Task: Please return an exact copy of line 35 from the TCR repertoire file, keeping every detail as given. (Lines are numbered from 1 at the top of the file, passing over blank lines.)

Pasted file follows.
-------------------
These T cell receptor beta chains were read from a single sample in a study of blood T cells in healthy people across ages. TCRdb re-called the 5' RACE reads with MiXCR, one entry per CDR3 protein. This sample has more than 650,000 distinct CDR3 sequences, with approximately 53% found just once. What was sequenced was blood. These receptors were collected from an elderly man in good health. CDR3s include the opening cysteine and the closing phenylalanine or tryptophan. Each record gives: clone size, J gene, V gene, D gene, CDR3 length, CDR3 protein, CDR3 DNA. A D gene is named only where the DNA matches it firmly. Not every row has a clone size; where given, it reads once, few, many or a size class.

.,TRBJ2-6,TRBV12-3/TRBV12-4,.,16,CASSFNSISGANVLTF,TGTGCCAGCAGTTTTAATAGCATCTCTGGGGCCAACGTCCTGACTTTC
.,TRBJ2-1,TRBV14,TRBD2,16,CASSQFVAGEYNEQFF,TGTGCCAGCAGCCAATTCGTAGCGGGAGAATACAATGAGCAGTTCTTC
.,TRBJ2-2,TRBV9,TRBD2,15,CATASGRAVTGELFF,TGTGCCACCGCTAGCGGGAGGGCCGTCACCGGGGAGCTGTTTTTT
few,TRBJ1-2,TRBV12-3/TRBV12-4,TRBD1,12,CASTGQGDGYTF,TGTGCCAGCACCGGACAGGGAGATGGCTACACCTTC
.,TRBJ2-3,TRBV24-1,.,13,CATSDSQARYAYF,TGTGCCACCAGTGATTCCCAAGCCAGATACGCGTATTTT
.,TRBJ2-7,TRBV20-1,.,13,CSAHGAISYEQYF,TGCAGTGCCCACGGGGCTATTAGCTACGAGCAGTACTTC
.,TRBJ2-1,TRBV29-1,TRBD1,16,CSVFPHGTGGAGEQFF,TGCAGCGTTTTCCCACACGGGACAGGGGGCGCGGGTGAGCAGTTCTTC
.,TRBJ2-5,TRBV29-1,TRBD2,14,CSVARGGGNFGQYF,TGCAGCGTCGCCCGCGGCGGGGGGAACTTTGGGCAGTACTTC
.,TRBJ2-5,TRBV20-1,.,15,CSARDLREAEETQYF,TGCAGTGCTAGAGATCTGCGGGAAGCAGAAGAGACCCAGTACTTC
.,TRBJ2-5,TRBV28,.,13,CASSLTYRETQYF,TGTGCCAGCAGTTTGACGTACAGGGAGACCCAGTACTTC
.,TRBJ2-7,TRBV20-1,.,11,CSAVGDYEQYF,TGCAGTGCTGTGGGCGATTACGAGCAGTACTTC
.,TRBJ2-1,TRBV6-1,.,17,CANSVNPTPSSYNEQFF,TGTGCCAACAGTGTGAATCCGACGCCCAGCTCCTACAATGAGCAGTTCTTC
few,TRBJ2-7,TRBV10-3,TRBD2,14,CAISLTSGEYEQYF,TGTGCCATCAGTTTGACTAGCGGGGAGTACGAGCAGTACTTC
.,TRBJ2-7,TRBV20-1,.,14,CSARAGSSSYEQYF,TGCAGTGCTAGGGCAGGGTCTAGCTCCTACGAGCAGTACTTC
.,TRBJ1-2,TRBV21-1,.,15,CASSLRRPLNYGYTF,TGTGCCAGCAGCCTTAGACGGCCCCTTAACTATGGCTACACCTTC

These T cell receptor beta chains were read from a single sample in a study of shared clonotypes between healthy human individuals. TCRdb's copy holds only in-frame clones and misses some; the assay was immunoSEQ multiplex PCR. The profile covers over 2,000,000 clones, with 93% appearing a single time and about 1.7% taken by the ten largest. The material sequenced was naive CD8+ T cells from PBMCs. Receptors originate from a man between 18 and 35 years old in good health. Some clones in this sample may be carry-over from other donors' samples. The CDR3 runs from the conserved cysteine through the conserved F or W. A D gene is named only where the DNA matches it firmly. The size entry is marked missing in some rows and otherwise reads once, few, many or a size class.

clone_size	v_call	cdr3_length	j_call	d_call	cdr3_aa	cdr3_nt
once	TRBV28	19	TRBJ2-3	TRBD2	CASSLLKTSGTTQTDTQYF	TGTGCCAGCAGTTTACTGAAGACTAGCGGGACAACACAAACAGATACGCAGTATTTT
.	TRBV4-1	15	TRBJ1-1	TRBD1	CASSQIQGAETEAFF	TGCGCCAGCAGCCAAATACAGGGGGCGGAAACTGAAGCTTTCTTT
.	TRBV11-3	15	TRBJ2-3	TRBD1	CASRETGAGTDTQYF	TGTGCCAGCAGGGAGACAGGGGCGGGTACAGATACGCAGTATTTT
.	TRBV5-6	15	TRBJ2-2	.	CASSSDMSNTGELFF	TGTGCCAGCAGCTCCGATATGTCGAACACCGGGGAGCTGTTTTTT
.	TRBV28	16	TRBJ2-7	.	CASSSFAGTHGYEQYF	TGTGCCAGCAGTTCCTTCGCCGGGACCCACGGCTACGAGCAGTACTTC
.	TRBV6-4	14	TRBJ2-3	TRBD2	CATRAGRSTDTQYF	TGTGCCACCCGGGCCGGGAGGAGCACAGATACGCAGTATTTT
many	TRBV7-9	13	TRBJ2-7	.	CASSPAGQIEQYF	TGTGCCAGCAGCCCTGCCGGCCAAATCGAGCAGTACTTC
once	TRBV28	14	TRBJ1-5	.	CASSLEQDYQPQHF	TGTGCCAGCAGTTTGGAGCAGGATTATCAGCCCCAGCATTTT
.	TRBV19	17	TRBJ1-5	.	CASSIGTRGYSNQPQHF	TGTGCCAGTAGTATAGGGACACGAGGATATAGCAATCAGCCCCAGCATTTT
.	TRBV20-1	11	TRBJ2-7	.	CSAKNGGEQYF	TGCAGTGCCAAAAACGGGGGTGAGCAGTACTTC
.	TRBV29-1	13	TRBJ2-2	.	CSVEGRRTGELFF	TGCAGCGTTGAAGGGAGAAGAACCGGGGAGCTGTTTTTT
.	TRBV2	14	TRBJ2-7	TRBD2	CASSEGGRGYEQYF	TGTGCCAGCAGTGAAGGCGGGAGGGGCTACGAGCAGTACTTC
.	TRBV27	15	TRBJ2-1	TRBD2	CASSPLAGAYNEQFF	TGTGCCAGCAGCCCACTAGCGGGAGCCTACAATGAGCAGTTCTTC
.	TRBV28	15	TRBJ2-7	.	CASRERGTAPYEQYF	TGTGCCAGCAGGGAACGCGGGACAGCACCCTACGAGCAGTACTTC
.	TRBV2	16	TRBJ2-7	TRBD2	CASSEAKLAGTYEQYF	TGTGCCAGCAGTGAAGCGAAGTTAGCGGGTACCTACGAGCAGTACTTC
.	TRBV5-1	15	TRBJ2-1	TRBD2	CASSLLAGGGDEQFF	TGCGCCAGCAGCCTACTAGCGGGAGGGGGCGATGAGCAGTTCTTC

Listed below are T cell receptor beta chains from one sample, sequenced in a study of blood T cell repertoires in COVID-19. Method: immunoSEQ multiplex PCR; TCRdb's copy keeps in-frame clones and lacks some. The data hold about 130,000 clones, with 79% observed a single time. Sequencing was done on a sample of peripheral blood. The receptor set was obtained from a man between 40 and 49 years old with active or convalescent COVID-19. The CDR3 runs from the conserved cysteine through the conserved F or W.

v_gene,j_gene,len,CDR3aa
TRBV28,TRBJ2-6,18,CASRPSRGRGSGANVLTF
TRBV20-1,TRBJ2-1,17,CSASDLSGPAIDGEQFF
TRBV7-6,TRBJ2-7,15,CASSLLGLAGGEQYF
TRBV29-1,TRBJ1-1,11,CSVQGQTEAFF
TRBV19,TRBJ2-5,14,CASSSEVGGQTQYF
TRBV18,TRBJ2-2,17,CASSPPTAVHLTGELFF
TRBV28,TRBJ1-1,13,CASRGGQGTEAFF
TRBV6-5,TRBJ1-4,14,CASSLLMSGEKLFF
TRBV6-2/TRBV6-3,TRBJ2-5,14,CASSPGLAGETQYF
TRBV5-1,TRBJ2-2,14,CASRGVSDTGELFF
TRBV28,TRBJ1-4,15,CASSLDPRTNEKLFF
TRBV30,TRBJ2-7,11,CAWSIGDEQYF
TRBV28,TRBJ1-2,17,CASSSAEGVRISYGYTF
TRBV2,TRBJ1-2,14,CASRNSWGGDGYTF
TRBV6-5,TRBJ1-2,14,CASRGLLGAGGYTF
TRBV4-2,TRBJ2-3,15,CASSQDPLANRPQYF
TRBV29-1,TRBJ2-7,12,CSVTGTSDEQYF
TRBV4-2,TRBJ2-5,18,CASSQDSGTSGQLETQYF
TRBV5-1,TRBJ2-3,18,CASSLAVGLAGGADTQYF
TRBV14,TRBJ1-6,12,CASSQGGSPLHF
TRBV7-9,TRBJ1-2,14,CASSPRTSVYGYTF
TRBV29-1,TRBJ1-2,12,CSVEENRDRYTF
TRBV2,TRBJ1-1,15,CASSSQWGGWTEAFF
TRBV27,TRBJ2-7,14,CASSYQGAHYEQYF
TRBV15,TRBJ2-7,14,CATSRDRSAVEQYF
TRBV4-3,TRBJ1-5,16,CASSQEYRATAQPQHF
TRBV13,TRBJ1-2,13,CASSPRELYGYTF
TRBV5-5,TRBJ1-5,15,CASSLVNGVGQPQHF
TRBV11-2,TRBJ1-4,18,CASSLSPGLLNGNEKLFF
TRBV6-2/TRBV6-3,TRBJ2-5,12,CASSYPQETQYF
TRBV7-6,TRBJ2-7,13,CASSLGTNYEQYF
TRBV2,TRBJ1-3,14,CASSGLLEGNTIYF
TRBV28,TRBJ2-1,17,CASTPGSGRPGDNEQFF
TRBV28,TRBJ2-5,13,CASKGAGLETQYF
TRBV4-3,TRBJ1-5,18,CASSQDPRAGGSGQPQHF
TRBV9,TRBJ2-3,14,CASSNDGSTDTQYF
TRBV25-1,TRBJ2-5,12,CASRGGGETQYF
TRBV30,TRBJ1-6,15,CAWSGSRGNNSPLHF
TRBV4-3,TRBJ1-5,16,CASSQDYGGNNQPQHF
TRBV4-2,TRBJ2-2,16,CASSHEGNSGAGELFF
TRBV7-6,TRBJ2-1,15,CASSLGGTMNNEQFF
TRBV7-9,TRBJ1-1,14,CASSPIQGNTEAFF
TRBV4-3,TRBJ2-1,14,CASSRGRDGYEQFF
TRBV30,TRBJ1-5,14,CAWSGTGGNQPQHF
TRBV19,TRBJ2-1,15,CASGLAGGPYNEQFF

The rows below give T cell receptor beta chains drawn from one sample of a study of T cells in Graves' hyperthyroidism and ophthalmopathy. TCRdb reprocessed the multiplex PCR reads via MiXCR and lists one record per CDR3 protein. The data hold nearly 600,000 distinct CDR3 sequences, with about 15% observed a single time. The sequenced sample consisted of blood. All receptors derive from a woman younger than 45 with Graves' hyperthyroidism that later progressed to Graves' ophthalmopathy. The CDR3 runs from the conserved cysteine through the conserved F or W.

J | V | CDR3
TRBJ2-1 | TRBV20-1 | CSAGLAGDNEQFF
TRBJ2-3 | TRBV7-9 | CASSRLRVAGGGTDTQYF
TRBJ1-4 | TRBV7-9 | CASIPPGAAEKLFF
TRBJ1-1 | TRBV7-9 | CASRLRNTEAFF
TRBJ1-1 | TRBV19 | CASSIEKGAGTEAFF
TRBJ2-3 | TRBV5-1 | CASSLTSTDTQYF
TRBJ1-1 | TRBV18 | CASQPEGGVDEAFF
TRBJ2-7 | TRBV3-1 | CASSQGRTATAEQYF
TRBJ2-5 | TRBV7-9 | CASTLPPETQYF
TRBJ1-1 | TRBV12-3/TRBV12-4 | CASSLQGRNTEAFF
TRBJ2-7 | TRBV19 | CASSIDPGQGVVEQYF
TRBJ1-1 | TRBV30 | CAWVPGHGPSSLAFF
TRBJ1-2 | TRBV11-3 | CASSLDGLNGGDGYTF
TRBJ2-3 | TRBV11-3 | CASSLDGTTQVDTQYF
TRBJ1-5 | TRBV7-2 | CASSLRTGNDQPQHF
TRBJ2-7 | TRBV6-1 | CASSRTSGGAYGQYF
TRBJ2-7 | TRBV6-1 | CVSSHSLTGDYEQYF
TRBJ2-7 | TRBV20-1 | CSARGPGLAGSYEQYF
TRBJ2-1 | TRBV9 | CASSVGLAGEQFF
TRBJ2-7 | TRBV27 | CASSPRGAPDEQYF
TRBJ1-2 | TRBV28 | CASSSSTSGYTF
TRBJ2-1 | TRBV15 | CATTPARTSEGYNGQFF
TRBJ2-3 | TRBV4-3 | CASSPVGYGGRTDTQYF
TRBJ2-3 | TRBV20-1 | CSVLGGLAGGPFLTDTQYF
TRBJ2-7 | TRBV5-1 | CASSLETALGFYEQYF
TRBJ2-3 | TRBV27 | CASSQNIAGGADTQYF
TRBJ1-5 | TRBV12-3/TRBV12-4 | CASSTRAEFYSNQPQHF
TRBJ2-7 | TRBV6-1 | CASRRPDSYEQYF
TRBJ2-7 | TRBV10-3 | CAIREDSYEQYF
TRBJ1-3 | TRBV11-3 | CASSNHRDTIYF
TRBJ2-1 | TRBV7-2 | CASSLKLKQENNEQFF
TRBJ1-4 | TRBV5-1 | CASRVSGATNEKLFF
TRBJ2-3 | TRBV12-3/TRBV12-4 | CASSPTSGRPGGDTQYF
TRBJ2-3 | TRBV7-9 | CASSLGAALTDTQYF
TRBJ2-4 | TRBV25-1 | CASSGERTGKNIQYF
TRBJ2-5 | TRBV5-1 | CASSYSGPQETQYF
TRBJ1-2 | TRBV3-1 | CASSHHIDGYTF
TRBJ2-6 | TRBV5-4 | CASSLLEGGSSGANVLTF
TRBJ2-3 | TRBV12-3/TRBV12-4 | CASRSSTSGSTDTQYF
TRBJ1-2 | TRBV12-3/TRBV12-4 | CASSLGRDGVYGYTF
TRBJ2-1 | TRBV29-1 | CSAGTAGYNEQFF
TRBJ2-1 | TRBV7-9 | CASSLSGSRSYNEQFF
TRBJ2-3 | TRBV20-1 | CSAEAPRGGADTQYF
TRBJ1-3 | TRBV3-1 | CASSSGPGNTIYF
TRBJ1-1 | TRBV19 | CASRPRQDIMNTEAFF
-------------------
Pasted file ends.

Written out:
Listed below are T cell receptor beta chains from one sample, sequenced in a study of blood T cell repertoires in COVID-19. Method: immunoSEQ multiplex PCR; TCRdb's copy keeps in-frame clones and lacks some. The data hold about 130,000 clones, with 79% observed a single time. Sequencing was done on a sample of peripheral blood. The receptor set was obtained from a man between 40 and 49 years old with active or convalescent COVID-19. The CDR3 runs from the conserved cysteine through the conserved F or W.